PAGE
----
Congratulations to Sarah Rangaratnam, awarded Doctor of Philosophy in English and Film Studies.
Dissertation: Girls’ Voices of the Eighteenth Century: The Development of a Genre for Young Female Readers, 1740-1800.
Advisor: Eleanor Ty
Congratulations, Roxanne Hearn, awarded MA in English.
Roxanne is continuing her studies, starting her first year PhD at Laurier.
Congratulations, Rachel Schryver, awarded MA in English. Rachel received the Award for Outstanding Graduate Work at convocation.
She is currently employed at Laurier’s Communications, Public Affairs and Marketing office where she did her Practicum in the spring.
Congratulations, Dawn Matthew, awarded MA in English.
Dawn works at Laurier Library in Interlibrary and User Services.
Story and 3 Photos by Eleanor Ty.
PhD in English and Film Studies
Girls’ Voices of the Eighteenth Century: The Development of a Genre for Young Female Readers, 1749-1800
Friday September 7, 2018 10:30AM
Alumni Hall Boardroom, Waterloo Campus
Chair: Kathryn Carter
Advisor: Eleanor Ty
Committee: Andrea Austin, Katherine Bell
Internal/External: Andrea Brown
External Examiner: Dr. Lissa Paul (Brock University)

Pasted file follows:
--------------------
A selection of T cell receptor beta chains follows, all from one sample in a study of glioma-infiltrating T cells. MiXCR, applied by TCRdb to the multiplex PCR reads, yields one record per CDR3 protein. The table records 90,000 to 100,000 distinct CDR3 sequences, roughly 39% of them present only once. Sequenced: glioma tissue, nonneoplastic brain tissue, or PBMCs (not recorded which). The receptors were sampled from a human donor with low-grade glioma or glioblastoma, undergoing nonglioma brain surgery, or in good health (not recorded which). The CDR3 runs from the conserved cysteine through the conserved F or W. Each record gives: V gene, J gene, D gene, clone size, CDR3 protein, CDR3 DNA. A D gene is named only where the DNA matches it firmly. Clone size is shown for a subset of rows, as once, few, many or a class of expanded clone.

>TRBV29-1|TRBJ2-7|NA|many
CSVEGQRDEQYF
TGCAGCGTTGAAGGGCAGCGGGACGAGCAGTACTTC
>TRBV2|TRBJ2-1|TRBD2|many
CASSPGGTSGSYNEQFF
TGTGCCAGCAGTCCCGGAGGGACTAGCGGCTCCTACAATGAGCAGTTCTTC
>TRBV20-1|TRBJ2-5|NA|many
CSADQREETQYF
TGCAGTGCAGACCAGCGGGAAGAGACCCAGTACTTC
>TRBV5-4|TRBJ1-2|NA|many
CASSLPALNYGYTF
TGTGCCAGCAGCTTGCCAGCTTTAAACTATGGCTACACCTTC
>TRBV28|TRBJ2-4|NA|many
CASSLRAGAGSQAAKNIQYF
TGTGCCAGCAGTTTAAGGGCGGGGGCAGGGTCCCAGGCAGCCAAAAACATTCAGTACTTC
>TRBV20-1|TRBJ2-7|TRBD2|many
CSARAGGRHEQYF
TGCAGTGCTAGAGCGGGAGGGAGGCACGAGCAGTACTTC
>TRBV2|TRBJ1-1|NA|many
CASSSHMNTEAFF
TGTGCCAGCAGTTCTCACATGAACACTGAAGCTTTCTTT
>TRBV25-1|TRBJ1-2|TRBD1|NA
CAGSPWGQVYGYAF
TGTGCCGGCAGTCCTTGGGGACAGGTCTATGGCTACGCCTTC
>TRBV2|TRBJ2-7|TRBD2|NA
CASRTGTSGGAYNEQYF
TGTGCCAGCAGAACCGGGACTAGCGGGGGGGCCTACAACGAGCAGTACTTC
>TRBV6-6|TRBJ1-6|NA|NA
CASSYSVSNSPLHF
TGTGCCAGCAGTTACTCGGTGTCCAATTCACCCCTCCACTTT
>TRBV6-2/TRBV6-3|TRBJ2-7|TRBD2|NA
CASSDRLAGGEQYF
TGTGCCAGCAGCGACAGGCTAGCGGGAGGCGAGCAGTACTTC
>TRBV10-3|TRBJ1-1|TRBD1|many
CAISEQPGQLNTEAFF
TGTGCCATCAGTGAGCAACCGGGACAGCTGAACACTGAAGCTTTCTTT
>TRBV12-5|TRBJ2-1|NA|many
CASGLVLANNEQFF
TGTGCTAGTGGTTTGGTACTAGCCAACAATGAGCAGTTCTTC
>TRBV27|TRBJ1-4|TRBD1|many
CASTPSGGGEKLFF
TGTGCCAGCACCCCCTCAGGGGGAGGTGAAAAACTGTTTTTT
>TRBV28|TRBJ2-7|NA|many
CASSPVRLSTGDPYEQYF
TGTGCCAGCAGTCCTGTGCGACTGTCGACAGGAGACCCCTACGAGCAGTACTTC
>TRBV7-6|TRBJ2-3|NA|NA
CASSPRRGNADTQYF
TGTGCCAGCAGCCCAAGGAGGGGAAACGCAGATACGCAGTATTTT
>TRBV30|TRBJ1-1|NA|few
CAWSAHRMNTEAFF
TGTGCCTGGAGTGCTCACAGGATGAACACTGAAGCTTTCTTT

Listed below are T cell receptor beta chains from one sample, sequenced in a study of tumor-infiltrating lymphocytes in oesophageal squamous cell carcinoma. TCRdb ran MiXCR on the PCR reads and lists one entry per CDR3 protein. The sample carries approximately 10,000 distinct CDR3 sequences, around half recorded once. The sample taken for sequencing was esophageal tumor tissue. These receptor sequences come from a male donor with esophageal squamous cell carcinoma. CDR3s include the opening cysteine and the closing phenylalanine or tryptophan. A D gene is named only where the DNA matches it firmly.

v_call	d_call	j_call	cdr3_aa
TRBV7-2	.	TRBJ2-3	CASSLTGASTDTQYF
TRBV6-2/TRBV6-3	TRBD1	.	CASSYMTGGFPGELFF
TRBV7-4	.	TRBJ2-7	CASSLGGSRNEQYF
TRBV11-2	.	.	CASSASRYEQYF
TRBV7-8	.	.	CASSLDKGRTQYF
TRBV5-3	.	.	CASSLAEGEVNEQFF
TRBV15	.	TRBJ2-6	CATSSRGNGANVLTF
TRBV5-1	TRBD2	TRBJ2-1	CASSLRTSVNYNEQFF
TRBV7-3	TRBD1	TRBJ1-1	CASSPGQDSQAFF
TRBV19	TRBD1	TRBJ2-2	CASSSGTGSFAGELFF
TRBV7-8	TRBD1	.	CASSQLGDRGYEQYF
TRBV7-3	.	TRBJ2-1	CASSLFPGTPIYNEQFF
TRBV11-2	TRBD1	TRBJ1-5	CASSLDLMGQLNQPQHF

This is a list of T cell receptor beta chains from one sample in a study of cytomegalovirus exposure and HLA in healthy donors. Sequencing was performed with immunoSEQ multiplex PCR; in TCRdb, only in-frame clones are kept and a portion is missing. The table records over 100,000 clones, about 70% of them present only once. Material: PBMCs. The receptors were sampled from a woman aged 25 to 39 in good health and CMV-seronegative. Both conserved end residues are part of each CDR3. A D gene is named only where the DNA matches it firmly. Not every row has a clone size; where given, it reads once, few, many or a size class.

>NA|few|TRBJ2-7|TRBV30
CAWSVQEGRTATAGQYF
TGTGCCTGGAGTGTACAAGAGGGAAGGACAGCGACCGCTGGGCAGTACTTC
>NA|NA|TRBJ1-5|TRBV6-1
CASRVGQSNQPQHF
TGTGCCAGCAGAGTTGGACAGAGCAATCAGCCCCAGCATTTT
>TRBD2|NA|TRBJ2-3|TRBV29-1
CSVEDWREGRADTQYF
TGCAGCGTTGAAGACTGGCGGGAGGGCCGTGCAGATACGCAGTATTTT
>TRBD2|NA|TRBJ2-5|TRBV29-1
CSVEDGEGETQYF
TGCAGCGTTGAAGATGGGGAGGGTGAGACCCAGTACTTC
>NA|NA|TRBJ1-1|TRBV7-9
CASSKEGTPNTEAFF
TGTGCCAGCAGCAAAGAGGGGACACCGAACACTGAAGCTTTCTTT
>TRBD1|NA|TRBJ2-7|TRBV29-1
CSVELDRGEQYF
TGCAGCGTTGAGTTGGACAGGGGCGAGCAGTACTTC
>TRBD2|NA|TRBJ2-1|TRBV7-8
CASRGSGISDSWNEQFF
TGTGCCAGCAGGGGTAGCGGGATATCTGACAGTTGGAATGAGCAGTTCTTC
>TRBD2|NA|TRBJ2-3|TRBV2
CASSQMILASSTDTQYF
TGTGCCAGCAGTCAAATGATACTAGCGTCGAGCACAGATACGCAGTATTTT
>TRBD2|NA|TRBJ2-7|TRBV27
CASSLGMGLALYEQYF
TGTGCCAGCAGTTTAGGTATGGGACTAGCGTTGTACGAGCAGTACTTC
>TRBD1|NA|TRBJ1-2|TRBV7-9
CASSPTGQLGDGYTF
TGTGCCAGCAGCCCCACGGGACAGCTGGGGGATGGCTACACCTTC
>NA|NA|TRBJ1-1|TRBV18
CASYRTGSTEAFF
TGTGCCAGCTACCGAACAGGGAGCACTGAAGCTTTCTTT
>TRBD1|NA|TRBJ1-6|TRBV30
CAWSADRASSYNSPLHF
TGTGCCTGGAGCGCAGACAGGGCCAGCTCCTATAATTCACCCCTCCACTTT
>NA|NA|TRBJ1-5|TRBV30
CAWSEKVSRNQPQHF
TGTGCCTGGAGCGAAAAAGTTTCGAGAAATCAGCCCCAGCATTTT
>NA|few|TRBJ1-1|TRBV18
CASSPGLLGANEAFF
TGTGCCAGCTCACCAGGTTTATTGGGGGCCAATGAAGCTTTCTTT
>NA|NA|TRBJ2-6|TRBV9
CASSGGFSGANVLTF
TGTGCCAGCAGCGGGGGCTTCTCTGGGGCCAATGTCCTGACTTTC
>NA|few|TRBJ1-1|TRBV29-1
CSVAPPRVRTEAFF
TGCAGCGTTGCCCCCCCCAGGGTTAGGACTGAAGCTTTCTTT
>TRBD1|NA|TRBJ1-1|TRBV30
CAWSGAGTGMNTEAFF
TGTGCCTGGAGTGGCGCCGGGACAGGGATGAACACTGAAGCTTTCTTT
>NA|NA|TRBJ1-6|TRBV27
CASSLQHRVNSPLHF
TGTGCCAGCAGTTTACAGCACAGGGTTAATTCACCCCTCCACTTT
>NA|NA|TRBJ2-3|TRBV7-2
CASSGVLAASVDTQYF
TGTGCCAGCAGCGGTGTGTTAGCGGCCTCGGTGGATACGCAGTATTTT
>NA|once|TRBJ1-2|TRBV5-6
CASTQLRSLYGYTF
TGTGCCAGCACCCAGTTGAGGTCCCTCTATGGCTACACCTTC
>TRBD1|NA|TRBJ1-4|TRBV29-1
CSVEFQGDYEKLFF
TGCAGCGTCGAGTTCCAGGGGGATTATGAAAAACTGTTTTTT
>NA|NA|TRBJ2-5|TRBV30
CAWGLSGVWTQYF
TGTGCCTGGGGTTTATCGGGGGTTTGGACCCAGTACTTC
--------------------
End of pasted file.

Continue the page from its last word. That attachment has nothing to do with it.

Just as they do today, adolescent girls functioned as a cultural force in the eighteenth century, and it was commercially viable for authors and publishers to attract and sustain the attention of these teenaged readers. Girls’ Voices of the Eighteenth Century: The Development of a Genre for Young Female Readers, 1740-1800, examines how four female authors leveraged elements of fairy tales, romances and gothic fiction, and developed dialogue and humour in their texts, to reflect the interests and literary awareness of their target audience of adolescent girls. My study begins with an investigation of the legacy of early French fairy tales in these texts, particularly in the work of Sarah Fielding, who was inspired by the potential of the fairy tale form and its cast of female protagonists. I then study the work of Mary Ann and Dorothy Kilner, who demonstrated the adolescent’s increasing awareness of power imbalances in the larger, adult world, and gave voice to the underdog in class and gender hierarchies. Finally, I consider the voice of female characters in the texts of Ellenor Fenn, who was subversive in her use of fairy tale and gothic features, recognizing that both genres were popular in the period with adolescent readers. Fenn was especially unique for her conscious appropriation of teenage colloquial speech in an attempt to entertain and engage her youthful audiences. Fielding, Fenn, and the Kilners recognized the potential of a new genre of text – the real precursor, it could be argued, to the contemporary YA novel – in which narrative form was expressly tailored to appeal to and to address the adolescent girls themselves. As experienced pedagogues, their intimacy with the young people in their care provided insight into the experience of eighteenth-century youth. This understanding especially shines in their work for adolescent girls, in which dialogue is rich, and characters seem to speak for the first time in their own voices.